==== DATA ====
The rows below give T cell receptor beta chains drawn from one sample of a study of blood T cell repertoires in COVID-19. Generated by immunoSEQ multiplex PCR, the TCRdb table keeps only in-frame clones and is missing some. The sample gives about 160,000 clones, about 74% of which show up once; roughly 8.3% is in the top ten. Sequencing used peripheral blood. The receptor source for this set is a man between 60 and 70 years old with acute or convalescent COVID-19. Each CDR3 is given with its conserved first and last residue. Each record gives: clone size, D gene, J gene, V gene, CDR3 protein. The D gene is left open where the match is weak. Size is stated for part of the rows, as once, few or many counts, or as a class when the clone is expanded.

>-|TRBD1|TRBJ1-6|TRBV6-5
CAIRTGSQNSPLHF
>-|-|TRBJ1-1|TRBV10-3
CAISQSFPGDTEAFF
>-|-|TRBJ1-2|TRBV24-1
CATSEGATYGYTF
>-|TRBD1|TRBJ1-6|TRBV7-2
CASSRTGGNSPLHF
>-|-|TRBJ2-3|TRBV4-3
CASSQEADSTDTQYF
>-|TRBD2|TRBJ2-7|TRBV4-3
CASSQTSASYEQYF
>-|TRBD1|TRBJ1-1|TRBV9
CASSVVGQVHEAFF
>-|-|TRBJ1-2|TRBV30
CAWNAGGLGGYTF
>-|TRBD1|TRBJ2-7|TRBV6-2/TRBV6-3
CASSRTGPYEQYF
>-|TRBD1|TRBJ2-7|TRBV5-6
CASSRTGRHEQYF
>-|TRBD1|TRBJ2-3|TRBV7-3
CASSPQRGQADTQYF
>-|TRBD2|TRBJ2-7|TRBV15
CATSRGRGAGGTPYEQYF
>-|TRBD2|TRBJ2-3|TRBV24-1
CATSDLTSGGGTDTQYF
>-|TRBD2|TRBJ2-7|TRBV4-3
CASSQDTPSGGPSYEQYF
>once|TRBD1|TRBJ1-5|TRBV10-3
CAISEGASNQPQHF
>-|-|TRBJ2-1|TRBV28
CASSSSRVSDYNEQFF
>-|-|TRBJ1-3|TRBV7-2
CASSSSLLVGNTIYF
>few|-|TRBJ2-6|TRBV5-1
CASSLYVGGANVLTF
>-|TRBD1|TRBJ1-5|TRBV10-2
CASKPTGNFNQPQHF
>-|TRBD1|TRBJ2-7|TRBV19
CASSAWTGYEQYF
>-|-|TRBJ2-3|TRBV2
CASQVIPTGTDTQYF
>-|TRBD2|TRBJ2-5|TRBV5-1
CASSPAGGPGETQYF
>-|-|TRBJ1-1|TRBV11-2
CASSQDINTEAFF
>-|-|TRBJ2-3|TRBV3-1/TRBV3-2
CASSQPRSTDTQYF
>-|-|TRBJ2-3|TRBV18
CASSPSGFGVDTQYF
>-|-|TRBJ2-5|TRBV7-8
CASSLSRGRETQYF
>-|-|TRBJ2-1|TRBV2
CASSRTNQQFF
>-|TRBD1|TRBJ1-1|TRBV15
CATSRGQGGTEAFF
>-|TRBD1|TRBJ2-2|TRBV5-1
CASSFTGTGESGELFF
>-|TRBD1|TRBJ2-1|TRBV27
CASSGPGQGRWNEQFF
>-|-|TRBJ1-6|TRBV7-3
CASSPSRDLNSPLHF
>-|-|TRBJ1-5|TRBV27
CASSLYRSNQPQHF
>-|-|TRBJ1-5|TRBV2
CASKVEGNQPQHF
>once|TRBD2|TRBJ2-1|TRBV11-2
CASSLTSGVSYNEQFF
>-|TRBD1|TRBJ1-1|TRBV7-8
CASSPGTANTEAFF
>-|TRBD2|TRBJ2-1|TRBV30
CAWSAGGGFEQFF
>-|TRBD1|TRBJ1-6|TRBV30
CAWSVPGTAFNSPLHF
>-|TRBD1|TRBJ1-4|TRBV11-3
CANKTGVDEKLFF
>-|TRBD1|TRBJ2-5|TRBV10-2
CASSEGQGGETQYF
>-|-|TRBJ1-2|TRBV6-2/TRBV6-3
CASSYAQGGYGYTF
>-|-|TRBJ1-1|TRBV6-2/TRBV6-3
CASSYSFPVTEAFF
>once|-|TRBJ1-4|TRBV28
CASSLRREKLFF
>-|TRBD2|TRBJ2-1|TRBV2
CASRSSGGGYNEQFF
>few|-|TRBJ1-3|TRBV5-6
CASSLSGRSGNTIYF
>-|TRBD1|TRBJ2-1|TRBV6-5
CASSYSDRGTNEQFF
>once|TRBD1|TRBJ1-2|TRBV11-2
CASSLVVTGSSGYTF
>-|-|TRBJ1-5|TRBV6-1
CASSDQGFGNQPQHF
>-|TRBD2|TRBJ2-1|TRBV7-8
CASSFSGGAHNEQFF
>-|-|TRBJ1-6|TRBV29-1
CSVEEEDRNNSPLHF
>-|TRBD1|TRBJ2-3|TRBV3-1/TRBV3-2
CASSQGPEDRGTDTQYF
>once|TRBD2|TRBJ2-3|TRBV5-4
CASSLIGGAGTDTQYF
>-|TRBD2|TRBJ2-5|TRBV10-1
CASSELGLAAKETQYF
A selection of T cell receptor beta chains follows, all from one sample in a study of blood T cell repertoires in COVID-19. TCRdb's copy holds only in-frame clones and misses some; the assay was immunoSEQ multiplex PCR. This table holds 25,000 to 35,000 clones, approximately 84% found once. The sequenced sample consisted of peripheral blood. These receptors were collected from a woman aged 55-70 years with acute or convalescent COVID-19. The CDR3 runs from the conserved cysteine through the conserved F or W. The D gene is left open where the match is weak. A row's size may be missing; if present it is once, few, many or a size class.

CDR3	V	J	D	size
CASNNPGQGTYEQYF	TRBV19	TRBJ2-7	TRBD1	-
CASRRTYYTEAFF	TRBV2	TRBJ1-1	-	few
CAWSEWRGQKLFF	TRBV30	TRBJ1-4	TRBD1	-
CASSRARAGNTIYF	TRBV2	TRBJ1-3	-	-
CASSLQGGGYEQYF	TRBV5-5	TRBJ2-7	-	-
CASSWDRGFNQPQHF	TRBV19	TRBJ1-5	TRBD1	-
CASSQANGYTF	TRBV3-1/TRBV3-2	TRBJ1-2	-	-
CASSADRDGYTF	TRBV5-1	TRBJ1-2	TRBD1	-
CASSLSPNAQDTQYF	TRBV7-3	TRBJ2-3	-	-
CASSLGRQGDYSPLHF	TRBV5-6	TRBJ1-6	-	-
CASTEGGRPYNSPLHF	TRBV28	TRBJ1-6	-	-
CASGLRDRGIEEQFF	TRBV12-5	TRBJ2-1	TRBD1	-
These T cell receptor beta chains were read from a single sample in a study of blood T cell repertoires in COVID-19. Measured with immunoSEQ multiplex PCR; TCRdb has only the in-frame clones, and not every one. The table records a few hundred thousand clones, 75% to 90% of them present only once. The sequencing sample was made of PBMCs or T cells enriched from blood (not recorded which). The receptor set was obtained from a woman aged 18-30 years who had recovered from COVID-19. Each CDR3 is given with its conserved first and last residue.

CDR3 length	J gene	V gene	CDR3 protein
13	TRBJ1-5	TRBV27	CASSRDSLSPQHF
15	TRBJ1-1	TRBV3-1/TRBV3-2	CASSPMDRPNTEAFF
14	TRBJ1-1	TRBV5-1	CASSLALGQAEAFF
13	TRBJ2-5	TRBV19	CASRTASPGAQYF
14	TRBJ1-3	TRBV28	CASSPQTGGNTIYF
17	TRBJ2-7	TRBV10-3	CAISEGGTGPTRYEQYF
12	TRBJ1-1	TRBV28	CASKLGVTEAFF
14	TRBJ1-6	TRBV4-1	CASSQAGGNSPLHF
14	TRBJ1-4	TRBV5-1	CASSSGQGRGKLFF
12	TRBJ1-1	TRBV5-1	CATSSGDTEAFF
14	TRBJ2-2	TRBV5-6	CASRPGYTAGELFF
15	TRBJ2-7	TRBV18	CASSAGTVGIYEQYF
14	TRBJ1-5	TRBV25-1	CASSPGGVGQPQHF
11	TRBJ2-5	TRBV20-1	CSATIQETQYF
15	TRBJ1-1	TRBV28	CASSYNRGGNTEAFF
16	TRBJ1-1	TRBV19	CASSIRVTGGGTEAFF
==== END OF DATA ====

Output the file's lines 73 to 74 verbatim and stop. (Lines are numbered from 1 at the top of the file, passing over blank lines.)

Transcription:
CAWSAGGGFEQFF
>-|TRBD1|TRBJ1-6|TRBV30